” It’s one of those things we’d love to do if we had the cash. As the country moves back to surplus it’s one of the areas we can look at but I think most people would accept this isn’t the time we have lots of extra cash. “
Which is rather ‘curious’, as National clearly has a spare $336 million to spend on consultants, and various “fees” for selling our own state assets to bogus “mums and dads” (aka, corporate investors)
See previous blogpost: Roads, grandma, and John Key
Furthermore, when workers go on strike to protect their current working conditions and pay-rates, as the recent Ports of Auckland dispute showed, National’s fellow-travellers are only too pleased to ‘put the boot‘ into them. In fact, National’s allies and at least one MP claimed that POAL workers were “over-paid”.
How can we raise wages in this country if the right wing are constantly resisting and even actively attacking initiatives that would result in raising incomes and our standard of living?
Eventually, POAL workers defeated their employers attempt to casualise (and reduce their pay) the workforce – but only because of massive community support for the courageous men who work our wharves.
Far from raising wages to bridge the gap with Australia – Australia is bridging the gap with us…
“… creating a more productive and competitive economy.”
Not sure about productive, but Key has made us “a more… competitive economy” – but not in the way we thought was a good way,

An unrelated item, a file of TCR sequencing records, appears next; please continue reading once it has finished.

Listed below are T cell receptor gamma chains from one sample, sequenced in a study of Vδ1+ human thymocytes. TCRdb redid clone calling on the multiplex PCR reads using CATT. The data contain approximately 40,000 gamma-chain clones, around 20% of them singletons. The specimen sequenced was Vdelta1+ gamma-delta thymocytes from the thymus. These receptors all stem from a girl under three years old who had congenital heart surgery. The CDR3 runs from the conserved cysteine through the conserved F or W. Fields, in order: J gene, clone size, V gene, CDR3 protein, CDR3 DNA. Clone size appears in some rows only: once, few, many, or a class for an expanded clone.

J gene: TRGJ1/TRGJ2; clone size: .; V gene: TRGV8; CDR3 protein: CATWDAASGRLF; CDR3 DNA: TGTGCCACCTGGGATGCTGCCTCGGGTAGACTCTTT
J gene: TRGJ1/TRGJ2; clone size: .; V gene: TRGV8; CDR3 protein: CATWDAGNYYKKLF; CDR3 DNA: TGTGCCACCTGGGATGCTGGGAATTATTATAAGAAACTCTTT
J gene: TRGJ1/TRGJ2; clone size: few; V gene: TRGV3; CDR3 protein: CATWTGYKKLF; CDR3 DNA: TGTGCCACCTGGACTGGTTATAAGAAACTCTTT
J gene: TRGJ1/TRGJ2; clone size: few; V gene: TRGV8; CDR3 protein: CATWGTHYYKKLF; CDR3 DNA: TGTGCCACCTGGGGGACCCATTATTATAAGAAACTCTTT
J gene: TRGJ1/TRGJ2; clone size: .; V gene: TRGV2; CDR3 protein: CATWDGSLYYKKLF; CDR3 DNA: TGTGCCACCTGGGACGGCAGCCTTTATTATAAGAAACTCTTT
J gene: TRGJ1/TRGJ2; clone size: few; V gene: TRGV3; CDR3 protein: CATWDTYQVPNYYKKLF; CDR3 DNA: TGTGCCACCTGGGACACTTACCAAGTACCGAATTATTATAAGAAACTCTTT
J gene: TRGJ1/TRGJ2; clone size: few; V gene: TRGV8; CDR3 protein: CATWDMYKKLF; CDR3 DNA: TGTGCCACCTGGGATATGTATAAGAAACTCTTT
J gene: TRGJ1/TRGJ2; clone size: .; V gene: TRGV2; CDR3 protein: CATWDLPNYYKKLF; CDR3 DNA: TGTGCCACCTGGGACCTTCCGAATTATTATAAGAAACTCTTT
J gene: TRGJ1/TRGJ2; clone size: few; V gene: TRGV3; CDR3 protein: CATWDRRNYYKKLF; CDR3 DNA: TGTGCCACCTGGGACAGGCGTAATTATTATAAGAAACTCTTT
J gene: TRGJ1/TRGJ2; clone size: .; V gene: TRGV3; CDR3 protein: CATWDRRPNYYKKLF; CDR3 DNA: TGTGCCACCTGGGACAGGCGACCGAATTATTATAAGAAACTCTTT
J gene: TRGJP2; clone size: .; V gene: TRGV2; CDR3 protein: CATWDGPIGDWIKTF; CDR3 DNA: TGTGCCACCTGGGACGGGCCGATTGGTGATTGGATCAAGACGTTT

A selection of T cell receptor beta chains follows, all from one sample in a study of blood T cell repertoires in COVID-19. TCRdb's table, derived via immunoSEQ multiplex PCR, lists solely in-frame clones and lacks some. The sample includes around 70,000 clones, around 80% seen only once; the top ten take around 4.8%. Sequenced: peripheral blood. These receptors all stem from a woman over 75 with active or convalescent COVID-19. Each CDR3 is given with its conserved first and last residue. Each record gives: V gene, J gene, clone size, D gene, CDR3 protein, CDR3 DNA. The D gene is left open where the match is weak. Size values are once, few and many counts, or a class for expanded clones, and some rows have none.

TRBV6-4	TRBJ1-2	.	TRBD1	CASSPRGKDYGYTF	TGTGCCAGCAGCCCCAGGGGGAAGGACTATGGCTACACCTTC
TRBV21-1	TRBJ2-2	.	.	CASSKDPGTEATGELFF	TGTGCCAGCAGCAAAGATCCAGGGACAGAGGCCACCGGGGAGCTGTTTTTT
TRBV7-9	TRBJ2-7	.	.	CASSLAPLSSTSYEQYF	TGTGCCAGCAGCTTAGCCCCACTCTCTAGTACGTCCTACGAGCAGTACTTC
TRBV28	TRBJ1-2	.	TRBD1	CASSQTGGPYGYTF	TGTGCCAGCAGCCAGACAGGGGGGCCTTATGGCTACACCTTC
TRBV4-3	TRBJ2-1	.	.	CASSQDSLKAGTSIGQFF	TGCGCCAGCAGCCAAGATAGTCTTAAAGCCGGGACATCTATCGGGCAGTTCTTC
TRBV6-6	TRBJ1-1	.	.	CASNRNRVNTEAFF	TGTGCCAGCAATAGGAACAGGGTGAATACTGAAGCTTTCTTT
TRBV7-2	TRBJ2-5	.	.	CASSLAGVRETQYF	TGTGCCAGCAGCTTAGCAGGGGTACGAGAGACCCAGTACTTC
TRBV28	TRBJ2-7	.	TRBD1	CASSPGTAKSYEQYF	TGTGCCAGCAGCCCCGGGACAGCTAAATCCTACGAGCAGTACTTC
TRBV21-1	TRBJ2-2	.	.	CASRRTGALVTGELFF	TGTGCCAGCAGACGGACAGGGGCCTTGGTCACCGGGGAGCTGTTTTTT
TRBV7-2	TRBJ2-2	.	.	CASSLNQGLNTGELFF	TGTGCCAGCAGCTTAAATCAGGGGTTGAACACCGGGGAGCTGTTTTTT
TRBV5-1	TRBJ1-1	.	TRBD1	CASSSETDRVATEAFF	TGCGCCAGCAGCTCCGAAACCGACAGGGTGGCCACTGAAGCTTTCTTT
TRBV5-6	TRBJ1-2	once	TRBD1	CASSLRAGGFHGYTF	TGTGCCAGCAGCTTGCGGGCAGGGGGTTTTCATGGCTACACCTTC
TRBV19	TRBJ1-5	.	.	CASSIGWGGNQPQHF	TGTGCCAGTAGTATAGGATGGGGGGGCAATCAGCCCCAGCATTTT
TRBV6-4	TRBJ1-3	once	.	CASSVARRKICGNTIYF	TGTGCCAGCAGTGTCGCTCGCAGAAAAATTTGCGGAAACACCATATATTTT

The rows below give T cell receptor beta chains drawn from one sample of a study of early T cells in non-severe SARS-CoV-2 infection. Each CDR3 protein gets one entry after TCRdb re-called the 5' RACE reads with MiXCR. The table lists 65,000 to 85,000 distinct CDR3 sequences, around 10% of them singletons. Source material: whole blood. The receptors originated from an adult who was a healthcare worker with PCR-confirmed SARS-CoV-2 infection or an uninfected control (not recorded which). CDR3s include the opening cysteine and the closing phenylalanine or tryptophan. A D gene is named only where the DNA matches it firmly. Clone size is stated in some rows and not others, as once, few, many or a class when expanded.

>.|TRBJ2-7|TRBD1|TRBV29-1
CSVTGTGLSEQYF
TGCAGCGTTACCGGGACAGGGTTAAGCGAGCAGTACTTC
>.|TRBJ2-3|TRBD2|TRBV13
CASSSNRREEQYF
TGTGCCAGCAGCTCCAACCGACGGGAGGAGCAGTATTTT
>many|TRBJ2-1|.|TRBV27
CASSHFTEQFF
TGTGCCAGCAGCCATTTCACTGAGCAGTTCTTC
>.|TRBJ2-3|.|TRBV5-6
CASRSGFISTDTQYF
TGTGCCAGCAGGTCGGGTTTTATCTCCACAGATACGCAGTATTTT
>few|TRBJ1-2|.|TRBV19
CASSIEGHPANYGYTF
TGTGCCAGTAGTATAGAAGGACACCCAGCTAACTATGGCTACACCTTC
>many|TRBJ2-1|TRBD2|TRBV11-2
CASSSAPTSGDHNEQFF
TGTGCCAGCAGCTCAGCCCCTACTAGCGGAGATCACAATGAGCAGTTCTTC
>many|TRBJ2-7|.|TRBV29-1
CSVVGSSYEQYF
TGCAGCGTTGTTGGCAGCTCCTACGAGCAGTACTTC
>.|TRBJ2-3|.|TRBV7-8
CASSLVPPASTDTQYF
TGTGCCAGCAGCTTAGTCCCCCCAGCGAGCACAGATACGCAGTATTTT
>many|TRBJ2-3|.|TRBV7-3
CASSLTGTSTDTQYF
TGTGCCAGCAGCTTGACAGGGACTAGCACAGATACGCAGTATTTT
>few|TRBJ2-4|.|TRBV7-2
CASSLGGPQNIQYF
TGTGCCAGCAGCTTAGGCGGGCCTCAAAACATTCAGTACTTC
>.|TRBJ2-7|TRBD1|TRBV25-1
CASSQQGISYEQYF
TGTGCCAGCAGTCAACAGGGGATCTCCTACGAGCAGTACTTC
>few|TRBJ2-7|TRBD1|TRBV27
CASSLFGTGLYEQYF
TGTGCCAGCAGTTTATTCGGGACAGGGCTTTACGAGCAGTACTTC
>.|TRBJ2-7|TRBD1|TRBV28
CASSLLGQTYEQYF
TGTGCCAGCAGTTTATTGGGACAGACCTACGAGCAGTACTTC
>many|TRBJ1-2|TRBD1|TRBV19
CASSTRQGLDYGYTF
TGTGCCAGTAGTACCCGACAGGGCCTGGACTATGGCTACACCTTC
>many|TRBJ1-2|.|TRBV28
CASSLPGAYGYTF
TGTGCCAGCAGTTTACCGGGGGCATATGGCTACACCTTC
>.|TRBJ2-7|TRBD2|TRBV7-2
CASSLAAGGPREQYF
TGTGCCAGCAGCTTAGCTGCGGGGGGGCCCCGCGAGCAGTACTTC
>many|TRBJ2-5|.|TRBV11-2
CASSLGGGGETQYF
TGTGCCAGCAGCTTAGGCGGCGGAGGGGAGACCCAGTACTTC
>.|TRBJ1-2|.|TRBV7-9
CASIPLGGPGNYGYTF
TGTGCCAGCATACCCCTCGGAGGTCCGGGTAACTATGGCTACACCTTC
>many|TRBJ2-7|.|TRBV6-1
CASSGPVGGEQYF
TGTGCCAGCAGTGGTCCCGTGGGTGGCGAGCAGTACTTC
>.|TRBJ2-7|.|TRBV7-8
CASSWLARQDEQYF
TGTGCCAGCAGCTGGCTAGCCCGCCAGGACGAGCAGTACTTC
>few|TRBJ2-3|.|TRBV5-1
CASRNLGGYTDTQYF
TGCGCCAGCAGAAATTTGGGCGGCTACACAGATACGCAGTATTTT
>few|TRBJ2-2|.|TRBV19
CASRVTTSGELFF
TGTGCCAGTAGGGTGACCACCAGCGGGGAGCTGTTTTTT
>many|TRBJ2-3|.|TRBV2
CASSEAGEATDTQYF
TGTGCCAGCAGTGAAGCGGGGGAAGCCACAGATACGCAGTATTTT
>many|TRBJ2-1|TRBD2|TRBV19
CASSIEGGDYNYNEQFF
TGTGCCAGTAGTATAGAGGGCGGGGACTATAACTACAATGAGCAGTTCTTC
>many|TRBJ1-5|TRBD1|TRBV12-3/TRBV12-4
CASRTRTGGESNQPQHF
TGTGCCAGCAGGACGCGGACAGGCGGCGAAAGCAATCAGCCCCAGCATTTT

” Woolworths Australia this week moved a contact centre to Auckland, citing lower costs among the benefits, following similar expansion plans for cigarette manufacturing, food processing and media work to New Zealand.
“Labour does not want New Zealand to become Australia’s Mexico,” said the party’s finance spokesman, David Parker, criticising the influx of lower value jobs. ..
Macquarie University’s centre for workforce futures director, Ray Markey, said the pressure would continue as the mining boom pushed up wages and costs in Australia.
It was easy for Australian businesses to shift some operations to New Zealand because of the two countries’ many similarities, he said.
“I don’t think a low-wage economy is a way to go for the future, and it’s not going to help increase productivity… I wouldn’t want a call centre-based economy,” Dr Markey said. “But I’m much more optimistic if manufacturing is shifting“. “
And thus Bill English’s vision of a low-wage economy came to pass, when on 10 April 2011, he openly enthused over New Zealand’s low-wage economy compared to Australia,
“ GUYON Can I talk about the real economy for people? They see the cost of living keep going up. They see wages really not- if not quite keeping pace with that, certainly not outstripping it much. I mean, you said at the weekend to the Australia New Zealand Leadership Forum that one of our advantages over Australia was that our wages were 30% cheaper. I mean, is that an advantage now?
BILL Well, it’s a way of competing, isn’t it? I mean, if we want to grow this economy, we need the capital – more capital per worker – and we’re competing for people as well.
GUYON So it’s part of our strategy to have wages 30% below Australia?
BILL Well, they are, and we need to get on with competing for Australia. So if you take an area like tourism, we are competing with Australia. We’re trying to get Australians here instead of spending their tourist dollar in Australia.
GUYON But is it a good thing?
BILL Well, it is a good thing if we can attract the capital, and the fact is Australians- Australian companies should be looking at bringing activities to New Zealand because we are so much more competitive than most of the Australian economy.
GUYON So let’s get this straight – it’s a good thing for New Zealand that our wages are 30% below Australia?